PostNord Q2: weakness in the economy led to lower Business-to-Business volumes

PostNord Q2: weakness in the economy led to lower Business-to-Business volumes

PostNord has released its Q2 2023 figures, citing “weak economy forcing further adjustments”

Second quarter 2023

  • Net sales totaled SEK 9,812 million (10,037), a decrease of -4 percent (-5) in fixed currency for like-for-like units.
  • Parcel volumes decreased by in all -1 percent (-7).
  • Mail volumes decreased by -14 percent (-12).
  • Operating income (EBIT) totaled SEK -725 million (214).
  • Adjusted operating income (adjusted EBIT) was SEK 135 million (214).

Annemarie Gardshol, CEO commented: “The Group’s sales totaled SEK 9,812 million (10,037), a decrease of -4 percent in fixed currency for like-for-like units. Operating income totaled SEK -725 million (214). Income was charged with a goodwill impairment of SEK -903 million (-) in Norway. Adjusted operating income was SEK 135 million (214). The decrease in the Group’s adjusted operating income was attributable above all to our Swedish business, where weakness in the economy led to lower Business-to-Business volumes. In addition, the Group’s profitability was adversely affected by continuing high inflation and investments in strategic initiatives.

Mail volumes decreased by -14 percent (-12) while pacel volumes decreased in all by -1 percent (-7). For the first time since the third quarter of 2021, we are recording positive growth in Business-to-Consumer volumes, mainly driven by our popular Varubrev service in Sweden (small parcels to the mailbox).

Our short-term improvement programs are delivering according to plan. The programs combine cost cutbacks in both production and administration with essential adjustments to prices to compensate for higher costs arising from inflation. We also compensated for the major share of the sharp decline in mail volumes over the quarter. We continue to focus on increasing flexibility and productivity throughout our parcel and logistics network. Meanwhile, the adjustment of the mail business continues in pace with the decline in mail volumes. At the end of the quarter, PostNord had approximately 2,000 fewer FTEs (average number of employees) than in the second quarter of 2022.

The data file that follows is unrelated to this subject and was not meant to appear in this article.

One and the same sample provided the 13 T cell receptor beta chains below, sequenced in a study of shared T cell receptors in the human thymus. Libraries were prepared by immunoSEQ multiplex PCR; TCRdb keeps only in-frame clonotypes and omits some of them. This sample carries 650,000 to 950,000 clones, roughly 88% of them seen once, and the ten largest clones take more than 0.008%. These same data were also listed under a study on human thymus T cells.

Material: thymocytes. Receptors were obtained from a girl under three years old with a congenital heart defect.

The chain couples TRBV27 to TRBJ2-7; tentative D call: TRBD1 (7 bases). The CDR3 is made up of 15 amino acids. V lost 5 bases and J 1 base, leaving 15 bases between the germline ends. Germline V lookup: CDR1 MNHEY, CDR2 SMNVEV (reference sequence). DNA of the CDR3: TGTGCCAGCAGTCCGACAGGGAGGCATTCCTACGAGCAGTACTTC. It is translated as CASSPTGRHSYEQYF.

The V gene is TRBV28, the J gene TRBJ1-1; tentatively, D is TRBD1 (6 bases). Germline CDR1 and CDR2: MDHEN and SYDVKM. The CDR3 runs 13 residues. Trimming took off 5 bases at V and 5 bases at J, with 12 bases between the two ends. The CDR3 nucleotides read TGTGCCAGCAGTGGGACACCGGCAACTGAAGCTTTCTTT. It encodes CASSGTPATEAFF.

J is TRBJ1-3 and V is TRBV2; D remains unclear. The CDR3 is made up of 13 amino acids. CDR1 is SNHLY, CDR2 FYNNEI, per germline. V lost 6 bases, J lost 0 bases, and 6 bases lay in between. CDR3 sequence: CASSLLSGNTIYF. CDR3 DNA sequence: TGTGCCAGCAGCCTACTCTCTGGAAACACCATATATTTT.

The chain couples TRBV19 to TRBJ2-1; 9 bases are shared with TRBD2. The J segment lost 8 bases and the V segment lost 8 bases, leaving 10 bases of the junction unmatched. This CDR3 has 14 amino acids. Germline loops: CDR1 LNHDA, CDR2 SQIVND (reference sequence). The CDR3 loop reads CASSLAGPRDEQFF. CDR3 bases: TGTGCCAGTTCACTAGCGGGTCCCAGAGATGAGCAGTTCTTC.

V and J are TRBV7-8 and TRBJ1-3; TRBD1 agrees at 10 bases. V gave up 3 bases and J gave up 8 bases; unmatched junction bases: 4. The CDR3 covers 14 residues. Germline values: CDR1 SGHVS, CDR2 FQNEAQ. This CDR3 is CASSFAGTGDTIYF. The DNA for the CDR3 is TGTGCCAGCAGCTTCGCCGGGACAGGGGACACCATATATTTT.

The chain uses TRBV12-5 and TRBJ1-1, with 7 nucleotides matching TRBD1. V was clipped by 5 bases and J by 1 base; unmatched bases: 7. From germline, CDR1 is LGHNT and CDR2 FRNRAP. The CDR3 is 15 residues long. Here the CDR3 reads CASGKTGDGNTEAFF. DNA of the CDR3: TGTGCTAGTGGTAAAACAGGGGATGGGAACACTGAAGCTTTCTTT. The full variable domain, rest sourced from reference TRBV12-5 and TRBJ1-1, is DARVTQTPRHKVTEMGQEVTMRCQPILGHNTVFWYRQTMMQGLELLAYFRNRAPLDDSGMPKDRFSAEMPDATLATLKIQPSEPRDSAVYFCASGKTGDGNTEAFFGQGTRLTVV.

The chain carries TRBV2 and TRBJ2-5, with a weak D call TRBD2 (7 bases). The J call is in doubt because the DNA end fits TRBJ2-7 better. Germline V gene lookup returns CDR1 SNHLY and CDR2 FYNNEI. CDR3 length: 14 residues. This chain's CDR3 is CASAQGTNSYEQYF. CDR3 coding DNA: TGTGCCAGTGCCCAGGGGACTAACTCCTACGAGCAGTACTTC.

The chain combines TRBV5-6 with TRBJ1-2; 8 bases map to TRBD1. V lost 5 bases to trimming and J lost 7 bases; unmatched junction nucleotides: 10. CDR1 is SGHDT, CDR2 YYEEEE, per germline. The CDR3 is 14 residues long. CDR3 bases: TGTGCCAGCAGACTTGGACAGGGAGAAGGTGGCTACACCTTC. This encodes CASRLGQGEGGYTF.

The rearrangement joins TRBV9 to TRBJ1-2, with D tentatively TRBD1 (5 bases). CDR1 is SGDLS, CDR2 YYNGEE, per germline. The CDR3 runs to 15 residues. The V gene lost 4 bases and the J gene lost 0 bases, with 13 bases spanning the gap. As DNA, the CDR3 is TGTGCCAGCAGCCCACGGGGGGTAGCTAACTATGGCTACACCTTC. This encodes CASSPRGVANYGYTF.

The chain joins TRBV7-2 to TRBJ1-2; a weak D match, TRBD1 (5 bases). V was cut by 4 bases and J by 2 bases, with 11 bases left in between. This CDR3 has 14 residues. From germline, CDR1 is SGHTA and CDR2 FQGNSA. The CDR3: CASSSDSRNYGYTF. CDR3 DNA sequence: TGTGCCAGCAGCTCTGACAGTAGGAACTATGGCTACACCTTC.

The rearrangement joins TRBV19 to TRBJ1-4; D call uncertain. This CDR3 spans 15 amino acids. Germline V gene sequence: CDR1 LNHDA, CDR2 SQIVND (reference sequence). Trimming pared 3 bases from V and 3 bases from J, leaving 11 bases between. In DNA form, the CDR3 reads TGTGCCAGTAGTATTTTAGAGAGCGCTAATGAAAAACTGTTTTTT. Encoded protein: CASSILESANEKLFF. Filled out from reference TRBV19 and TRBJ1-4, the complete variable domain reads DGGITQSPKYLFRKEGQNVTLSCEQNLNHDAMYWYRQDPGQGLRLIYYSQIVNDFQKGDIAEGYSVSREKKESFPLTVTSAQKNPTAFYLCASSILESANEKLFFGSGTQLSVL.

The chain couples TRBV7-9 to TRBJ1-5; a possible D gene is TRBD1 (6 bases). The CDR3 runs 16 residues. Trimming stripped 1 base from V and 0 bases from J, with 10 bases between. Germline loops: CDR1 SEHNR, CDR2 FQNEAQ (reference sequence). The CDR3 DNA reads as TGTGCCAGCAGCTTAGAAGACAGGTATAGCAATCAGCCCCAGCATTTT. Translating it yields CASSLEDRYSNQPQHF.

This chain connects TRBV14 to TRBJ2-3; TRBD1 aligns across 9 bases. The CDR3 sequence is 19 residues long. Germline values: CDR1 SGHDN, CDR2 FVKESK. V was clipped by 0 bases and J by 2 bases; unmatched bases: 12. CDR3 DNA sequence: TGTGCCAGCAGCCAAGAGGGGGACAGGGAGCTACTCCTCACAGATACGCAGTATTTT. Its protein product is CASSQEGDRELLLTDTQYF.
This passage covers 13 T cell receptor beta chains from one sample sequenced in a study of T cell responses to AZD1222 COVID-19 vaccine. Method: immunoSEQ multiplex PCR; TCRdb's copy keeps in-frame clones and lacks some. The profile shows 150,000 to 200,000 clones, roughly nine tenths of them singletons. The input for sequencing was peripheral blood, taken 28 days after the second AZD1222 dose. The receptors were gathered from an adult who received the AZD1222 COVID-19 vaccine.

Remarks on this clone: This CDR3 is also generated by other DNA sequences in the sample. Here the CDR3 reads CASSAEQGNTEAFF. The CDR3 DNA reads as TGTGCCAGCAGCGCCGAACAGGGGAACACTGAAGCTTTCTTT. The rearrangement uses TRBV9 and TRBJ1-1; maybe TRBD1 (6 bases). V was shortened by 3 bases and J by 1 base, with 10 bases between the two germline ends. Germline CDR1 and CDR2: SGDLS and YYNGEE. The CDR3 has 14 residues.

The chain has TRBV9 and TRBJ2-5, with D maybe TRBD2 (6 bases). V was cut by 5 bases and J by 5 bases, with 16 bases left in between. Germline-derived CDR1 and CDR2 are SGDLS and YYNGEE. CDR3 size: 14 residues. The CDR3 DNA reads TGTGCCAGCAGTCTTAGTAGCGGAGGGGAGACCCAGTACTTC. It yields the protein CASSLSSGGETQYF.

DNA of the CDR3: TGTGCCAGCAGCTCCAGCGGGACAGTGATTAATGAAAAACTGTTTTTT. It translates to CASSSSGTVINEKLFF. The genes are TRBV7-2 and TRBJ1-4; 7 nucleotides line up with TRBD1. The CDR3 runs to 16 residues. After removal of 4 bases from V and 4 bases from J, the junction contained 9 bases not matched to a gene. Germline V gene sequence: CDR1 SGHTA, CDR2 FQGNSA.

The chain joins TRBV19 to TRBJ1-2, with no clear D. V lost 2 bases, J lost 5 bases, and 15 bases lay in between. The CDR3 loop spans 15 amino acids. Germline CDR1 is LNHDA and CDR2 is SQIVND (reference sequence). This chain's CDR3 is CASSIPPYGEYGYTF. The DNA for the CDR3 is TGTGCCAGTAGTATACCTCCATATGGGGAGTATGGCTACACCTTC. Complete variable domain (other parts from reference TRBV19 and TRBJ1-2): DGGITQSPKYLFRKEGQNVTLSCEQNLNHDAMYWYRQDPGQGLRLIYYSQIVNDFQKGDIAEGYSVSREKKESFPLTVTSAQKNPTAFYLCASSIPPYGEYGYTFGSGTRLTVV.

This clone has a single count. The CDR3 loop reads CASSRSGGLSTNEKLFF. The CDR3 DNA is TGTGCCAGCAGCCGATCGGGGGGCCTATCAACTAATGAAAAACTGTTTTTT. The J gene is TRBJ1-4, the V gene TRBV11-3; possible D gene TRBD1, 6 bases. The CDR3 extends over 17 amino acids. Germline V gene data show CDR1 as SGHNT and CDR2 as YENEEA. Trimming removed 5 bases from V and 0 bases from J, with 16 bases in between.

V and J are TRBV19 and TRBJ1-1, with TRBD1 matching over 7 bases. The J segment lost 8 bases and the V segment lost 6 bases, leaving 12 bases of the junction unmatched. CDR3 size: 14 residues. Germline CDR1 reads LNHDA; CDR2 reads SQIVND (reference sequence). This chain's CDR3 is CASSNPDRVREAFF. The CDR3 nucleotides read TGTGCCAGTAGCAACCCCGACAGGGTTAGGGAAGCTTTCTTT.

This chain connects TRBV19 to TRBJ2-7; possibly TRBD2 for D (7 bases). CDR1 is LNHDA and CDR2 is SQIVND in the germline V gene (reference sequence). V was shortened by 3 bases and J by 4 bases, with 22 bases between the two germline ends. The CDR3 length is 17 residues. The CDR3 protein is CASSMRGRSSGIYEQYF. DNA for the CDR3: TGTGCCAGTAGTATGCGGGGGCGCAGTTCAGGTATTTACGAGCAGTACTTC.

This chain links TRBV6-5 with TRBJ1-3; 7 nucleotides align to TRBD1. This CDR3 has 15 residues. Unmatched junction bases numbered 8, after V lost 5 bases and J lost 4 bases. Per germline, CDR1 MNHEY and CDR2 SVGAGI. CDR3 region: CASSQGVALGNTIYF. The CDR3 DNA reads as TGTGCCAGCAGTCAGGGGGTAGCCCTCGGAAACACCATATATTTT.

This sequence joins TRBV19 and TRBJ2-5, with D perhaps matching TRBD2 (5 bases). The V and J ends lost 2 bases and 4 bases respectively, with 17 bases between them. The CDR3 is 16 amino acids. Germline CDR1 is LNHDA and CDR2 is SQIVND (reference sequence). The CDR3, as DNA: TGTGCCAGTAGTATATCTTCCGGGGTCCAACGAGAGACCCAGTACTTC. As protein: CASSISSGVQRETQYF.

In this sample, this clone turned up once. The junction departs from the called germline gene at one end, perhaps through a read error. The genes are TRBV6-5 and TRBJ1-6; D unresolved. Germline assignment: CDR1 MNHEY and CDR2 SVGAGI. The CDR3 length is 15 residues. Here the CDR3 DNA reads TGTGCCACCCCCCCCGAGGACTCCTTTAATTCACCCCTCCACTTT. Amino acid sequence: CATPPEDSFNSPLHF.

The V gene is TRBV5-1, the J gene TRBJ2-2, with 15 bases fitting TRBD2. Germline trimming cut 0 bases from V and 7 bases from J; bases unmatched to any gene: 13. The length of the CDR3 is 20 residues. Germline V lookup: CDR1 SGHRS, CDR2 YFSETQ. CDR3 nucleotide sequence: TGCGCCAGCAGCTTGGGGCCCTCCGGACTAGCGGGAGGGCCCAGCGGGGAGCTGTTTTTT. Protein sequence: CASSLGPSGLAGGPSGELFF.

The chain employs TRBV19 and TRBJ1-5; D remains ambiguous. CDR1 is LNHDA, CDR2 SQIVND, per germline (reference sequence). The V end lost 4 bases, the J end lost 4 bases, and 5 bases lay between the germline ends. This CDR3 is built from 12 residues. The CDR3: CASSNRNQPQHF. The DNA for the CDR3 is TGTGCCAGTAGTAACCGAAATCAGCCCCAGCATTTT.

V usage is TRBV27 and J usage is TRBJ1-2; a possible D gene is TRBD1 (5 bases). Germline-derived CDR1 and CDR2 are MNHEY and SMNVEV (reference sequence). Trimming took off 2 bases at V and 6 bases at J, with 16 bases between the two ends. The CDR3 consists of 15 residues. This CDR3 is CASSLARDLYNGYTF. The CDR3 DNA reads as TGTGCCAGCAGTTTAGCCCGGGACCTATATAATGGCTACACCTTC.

Large-scale transition to a greener and more digital future

While adapting the organization to the current situation, we are continuing to invest in our customer offering, sustainability and technology. We are taking the lead in the sector’s climate transition through our goal of being fossil-free by 2030. During the quarter, 67 percent of the energy used in our own vehicle fleet was renewable, compared to 64 percent at the end of the first quarter 2023. We have also approved decisions on further investments in both biogas-powered trucks and electric vans for delivery. In addition, PostNord Norway entered into an agreement with Einride on electrification of truck transportation on specific routes. In Sweden, we are trialing AI solutions for smarter parcel sorting and optimal loading at selected terminals. We are engaging in these initiatives in order to reduce our carbon dioxide emissions, to increase efficiency in our logistics chain and production, and to make jobs easier for our employees.

Nordic parcel offering and important changes in the universal service offering in mail

We are continuing to develop our parcel offering with a view to ensuring a competitive offering for the Nordics that serves to make everyday life easier for consumers. At the end of the quarter, we had just over 13,000 distribution points – parcel lockers and service points – in the Nordics.

In the quarter, the Danish government and five opposition parties announced their intention to abolish the universal postal service. The proposal instead was to allow the market to decide who should provide the nationwide postal service in Denmark. The proposal included special arrangements for items for delivery to small islands and the visually impaired, as well as for international mail. The proposal is now to be circulated for consultation and the definitive agreement is expected to be put to a vote by Folketinget, Denmark’s parliament, in October. The agreement is expected to enter into force on January 1, 2024. We will return to the issue during the autumn to report on the consequences that the new parliamentary bill is expected to have on our operations.”

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